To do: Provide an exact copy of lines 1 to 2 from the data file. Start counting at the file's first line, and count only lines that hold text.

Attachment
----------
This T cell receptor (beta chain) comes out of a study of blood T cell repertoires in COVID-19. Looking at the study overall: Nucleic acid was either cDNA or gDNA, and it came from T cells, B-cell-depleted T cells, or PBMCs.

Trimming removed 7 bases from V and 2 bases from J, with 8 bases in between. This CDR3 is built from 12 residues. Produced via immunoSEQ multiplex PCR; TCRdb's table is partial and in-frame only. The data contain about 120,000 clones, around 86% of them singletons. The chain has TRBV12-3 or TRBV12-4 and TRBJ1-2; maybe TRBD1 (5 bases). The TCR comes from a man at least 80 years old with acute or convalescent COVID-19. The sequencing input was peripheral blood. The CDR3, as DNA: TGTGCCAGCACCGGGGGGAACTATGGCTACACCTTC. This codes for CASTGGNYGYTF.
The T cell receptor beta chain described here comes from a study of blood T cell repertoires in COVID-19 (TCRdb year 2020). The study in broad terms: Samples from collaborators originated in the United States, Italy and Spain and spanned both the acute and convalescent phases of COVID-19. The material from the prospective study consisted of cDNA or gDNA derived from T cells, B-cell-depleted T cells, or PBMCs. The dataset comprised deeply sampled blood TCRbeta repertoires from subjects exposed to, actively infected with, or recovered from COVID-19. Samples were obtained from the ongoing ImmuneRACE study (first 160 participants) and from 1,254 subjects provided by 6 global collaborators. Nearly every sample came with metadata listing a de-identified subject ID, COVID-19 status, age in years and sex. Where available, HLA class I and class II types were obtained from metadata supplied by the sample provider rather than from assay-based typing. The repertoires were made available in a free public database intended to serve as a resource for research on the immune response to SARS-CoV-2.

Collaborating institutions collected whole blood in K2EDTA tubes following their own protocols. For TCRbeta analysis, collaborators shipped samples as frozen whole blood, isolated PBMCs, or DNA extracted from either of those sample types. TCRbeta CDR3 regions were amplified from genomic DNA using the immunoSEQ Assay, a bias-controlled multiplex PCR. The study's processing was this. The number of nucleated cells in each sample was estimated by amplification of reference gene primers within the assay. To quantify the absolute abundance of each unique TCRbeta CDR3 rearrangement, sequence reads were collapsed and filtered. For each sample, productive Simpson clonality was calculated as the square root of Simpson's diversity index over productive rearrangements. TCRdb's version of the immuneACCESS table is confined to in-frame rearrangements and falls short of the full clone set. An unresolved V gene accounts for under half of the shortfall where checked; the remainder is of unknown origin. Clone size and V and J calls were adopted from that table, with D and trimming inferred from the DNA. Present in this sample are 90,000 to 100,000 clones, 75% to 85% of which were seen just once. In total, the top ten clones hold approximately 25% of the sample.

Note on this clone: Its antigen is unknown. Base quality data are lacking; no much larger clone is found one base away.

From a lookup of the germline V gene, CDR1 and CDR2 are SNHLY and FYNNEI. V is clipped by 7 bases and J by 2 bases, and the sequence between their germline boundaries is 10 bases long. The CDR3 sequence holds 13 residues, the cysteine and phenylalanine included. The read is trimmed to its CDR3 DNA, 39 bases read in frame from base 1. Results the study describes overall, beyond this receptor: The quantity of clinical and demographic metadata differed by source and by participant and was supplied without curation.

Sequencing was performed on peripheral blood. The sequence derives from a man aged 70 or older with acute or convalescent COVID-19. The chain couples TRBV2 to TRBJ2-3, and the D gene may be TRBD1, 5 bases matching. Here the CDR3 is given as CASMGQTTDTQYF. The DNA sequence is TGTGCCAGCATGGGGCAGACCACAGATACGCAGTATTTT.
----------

This T cell receptor (beta chain) comes out of a study of blood T cell repertoires in COVID-19. Looking at the study overall: Nucleic acid was either cDNA or gDNA, and it came from T cells, B-cell-depleted T cells, or PBMCs.

Trimming removed 7 bases from V and 2 bases from J, with 8 bases in between. This CDR3 is built from 12 residues. Produced via immunoSEQ multiplex PCR; TCRdb's table is partial and in-frame only. The data contain about 120,000 clones, around 86% of them singletons. The chain has TRBV12-3 or TRBV12-4 and TRBJ1-2; maybe TRBD1 (5 bases). The TCR comes from a man at least 80 years old with acute or convalescent COVID-19. The sequencing input was peripheral blood. The CDR3, as DNA: TGTGCCAGCACCGGGGGGAACTATGGCTACACCTTC. This codes for CASTGGNYGYTF.